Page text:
Apple moves to head off employee union efforts


Apple moves to head off employee union efforts
It seems Apple won't sit quietly while its retail employees unionize.
Photo: Ed Hardy/Cult of Mac

Apple is reportedly working with Littler Mendelson, a law firm with a history of helping companies prevent their employees from unionizing. The move comes in the wake of workers at several Apple stores moving to form unions.

If true, then Apple is going to do what it can to prevent the thousands of employees at its 250+ retail locations in the United States from organizing for collective bargaining.

Apple could be anti-union

Apple employs 80,000 people in all 50 states. Its retail workers are the first to move toward collective bargaining, but large labor organizations are interested in bringing in more Apple employees, just as they are helping workers at Amazon and Starbucks around the country to organize.

Last week, employees at an Apple retail store in Atlanta became the first to submit a petition to the National Labor Relations Board asking to become a union. Others are expected to follow their example.

So far, the main concern is higher pay, as rising inflation eats into what employees earn. In Atlanta, the group wants $28 an hour starting pay, up from around $20. More than 70% of the store’s 100 or so employees reportedly signed union authorization cards.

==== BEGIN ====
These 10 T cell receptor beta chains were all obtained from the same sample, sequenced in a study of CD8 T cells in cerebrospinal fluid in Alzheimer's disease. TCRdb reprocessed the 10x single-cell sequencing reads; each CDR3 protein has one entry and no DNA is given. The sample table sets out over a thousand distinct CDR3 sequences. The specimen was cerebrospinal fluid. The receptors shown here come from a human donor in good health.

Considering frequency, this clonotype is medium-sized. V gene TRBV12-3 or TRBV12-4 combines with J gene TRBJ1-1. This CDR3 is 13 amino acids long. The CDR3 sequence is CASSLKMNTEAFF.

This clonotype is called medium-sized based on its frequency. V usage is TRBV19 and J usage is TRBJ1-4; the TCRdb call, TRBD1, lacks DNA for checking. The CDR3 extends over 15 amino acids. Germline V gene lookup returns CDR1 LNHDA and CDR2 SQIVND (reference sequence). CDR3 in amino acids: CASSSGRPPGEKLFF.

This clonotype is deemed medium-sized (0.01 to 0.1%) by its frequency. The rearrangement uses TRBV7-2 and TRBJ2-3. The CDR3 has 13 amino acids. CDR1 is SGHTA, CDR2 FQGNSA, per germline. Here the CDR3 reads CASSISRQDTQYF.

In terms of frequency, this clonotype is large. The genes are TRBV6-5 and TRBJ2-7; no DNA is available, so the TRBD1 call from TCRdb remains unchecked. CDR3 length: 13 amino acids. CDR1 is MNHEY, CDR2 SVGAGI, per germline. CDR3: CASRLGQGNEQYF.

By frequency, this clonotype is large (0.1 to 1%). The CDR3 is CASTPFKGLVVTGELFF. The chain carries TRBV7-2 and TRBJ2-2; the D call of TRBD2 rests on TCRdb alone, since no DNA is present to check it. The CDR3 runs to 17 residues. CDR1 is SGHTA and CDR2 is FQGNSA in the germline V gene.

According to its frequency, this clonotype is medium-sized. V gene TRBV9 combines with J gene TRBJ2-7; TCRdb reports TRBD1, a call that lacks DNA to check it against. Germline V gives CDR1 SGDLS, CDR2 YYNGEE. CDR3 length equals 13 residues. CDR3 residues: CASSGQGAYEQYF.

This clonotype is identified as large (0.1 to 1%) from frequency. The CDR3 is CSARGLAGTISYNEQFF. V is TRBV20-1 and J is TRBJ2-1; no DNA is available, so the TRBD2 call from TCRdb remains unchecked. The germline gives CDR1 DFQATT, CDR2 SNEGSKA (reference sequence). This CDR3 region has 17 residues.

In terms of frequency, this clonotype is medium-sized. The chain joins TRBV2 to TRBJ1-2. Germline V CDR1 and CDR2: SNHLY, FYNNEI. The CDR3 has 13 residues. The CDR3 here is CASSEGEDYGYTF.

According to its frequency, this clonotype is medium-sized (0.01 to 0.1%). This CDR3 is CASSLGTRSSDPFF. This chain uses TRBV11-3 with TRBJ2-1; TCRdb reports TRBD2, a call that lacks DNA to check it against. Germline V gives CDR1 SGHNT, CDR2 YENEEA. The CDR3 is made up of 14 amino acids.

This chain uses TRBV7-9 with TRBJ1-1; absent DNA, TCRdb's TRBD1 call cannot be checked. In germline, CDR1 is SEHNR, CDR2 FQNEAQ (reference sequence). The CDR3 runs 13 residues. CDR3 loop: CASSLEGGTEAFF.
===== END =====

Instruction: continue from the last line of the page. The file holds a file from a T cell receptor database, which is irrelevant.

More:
Apple turned to San Francisco-based Littler Mendelson to craft a response, according to The Verge. The law firm helps companies — including Starbucks — with anti-union efforts.

“Our deep experience in representing management serves as a strong counterpoint to the world’s most powerful labor organizations,” says the firm’s website. “We guide companies in developing and initiating strategies that lawfully avoid unions.”

Communications Workers of America helps Apple union drive

Apple employees seeking to unionize brought in outside help, too. The group in Atlanta teamed up with the Communications Workers of America. And the CWA slammed Apple’s hiring of Littler Mendelson.

“By retaining the notorious union busting firm Littler Mendelson, Apple’s management is showing that they intend to try to prevent their employees from exercising their right to join a union by running the same playbook as other large corporations,” CWA Secretary-Treasurer Sara Steffens told The Verge. “The workers at Starbucks, another Littler client, aren’t falling for it and neither will the workers at Apple.”

The CWA hopes to create the Apple Workers Union with all types of employees, not just retail ones.

Apple takes a soft tone on the union issue.

“We are fortunate to have incredible retail team members and we deeply value everything they bring to Apple,” the company said in a statement. “We are pleased to offer very strong compensation and benefits for full time and part time employees, including health care, tuition reimbursement, new parental leave, paid family leave, annual stock grants and many other benefits.”


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